HSBC Global Asset Management has entered into a joint agreement with climate change advisory and investment firm Pollination Group to establish the world’s largest natural capital manager.
The new firm would be called HSBC Pollination Climate Asset Management and be the first large-scale venture to invest in mainstream natural capital as an asset class.
It would aim to offer investors exposure to global natural capital themes in developed and emerging markets such as forestry, agriculture and water supply, and provide stewardship and evaluation of the investments.
Christof Kutscher would be executive chair of the venture.
The firm aimed to offer its first fund in the middle of next year and would look to raise US$1 billion ($1.38 billion) funded by HSBC as a cornerstone investor, and there were plans to raise a further US$2 billion for a carbon credit one at a later date.
Nicolas Moreau, global chief executive of HSBC GAM, said: “Clients are increasingly focused on environmental matters and this initiative is designed to help them achieve a financial return, while at the same time creating a positive impact on the world’s biodiversity which will be felt for generations to come.
“Through solutions such as this, we’re helping clients achieve their long-term investment objectives, while meeting their increasing demand to actively contribute to a more sustainable world.”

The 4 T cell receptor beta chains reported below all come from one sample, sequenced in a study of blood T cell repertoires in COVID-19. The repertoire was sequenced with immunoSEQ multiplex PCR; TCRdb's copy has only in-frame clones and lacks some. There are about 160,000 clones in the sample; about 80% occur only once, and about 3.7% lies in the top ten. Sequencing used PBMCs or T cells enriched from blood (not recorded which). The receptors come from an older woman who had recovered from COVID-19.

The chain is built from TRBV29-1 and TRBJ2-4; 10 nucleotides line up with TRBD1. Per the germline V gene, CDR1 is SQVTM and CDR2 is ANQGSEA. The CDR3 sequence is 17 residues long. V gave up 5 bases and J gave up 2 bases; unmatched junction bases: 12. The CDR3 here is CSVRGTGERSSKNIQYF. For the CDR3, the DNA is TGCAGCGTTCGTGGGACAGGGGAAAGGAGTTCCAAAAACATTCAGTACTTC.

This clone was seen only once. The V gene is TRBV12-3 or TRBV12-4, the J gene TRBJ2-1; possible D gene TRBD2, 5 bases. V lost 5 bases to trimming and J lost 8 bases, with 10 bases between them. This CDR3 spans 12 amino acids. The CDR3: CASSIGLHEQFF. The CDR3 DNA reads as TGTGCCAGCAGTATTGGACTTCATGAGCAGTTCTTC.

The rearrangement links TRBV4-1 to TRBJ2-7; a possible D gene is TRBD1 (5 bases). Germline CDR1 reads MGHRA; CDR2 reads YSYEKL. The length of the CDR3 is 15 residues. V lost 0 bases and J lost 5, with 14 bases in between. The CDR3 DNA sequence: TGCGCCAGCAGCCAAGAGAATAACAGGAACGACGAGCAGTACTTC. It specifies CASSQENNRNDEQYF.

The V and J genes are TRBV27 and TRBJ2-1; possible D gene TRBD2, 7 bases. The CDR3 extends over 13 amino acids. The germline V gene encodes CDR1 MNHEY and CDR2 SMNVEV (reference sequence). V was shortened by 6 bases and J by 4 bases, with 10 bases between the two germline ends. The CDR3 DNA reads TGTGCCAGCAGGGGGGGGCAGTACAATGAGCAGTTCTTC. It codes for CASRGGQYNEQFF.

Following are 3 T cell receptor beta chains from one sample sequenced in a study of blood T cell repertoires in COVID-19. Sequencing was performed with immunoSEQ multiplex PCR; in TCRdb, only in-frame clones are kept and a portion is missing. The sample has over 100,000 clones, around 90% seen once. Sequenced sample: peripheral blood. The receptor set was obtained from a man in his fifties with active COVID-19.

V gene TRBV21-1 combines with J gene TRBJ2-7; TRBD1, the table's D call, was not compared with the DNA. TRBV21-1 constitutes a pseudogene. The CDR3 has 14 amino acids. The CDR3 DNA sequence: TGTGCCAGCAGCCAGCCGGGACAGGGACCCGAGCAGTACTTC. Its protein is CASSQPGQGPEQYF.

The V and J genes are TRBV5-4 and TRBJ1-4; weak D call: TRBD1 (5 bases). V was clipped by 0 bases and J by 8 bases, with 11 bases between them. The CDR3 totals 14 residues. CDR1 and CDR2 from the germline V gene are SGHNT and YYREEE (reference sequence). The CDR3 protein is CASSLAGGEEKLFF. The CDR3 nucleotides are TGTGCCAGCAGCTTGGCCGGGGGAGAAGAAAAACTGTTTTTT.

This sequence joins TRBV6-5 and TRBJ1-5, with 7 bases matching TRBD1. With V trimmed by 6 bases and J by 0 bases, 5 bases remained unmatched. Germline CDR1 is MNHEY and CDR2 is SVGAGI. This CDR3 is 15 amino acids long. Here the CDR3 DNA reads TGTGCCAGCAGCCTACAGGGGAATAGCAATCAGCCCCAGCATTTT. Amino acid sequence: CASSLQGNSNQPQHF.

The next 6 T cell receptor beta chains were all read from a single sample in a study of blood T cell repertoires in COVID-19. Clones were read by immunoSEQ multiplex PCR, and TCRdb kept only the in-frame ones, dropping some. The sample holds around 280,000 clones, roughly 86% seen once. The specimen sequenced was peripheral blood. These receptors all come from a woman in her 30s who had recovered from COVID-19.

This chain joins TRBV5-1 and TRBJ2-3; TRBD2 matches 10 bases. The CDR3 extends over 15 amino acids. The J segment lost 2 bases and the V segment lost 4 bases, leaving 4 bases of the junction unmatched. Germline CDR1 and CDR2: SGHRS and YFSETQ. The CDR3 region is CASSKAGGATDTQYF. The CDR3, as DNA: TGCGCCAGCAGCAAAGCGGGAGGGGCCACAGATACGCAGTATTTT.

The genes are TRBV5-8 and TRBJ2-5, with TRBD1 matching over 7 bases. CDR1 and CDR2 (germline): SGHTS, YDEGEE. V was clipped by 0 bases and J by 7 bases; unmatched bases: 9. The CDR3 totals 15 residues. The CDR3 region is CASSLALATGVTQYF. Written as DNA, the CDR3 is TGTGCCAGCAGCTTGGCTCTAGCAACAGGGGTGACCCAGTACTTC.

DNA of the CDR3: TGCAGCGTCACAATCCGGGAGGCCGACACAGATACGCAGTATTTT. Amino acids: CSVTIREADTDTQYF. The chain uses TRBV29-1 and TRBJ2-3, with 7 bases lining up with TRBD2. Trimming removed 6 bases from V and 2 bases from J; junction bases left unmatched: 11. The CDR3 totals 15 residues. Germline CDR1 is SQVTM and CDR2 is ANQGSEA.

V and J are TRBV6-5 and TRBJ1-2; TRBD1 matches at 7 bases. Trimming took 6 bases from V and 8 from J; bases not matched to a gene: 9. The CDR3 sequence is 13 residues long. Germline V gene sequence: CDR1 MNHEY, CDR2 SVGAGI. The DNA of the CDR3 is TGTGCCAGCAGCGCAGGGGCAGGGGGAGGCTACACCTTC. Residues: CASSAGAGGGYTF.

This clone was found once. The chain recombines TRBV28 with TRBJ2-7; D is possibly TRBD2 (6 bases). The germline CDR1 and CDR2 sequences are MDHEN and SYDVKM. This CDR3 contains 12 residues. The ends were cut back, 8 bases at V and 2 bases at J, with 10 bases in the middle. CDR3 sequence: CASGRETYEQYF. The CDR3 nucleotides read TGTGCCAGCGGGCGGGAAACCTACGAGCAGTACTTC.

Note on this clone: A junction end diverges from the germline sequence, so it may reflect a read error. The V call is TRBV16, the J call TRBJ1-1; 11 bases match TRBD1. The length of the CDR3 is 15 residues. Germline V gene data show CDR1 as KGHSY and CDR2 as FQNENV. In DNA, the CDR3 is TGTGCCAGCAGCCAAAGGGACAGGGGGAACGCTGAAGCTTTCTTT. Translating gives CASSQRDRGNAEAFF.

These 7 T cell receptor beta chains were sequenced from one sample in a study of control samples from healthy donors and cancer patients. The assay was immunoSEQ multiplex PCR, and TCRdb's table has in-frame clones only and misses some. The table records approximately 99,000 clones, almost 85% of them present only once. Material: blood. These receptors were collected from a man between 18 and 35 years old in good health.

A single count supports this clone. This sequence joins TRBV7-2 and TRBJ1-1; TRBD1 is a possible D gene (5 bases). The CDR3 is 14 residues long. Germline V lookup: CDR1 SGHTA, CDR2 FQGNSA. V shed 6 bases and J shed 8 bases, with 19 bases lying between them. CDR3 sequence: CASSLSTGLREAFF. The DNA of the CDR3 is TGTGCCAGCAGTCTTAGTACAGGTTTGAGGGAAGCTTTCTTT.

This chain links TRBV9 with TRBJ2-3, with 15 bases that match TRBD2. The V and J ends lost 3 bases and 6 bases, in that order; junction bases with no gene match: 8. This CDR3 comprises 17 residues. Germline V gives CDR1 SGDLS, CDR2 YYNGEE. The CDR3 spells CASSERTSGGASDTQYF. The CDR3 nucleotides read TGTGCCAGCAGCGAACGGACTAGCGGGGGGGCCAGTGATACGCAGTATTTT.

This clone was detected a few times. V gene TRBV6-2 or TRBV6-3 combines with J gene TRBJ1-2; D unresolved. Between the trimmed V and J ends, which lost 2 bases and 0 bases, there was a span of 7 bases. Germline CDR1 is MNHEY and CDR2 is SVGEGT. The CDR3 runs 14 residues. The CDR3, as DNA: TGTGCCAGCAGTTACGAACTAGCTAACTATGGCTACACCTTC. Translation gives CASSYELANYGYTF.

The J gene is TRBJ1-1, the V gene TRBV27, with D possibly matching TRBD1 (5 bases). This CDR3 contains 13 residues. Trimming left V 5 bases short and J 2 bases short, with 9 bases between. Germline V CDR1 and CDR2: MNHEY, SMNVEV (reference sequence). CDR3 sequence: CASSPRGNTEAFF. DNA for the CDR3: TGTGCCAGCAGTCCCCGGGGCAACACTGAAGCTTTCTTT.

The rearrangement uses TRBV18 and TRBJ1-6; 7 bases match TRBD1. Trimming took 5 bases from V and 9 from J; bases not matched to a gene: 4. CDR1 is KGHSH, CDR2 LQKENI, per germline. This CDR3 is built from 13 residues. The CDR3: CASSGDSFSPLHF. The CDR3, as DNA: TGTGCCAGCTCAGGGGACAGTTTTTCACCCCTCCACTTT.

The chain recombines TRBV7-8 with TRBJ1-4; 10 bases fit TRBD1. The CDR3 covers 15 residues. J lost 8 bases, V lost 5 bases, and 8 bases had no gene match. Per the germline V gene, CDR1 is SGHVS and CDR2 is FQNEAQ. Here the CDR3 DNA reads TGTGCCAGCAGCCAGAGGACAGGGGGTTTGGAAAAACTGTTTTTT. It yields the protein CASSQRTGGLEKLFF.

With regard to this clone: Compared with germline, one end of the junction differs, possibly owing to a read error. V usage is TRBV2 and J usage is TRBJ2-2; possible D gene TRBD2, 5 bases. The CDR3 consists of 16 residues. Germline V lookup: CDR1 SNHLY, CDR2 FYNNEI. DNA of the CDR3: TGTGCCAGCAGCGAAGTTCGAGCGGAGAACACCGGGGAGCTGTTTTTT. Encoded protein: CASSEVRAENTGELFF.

Martijn Wilder AM, co-founding partner of Pollination added: “To reach the goals set in the Paris Agreement we need to originate and fund new approaches that protect nature, at scale. In a global economy that is on a path to rapid decarbonisation, we regularly hear from investors and organisations looking for investment opportunities that will mitigate long-term climate risk.
“In natural capital, we’re accelerating investment in an asset class that can help combat climate change and build biodiversity, whilst also generating long-term returns for institutional investors. Investing in the resilience of nature is investing in the resilience of the economy. Nature is the most fertile investment we have.”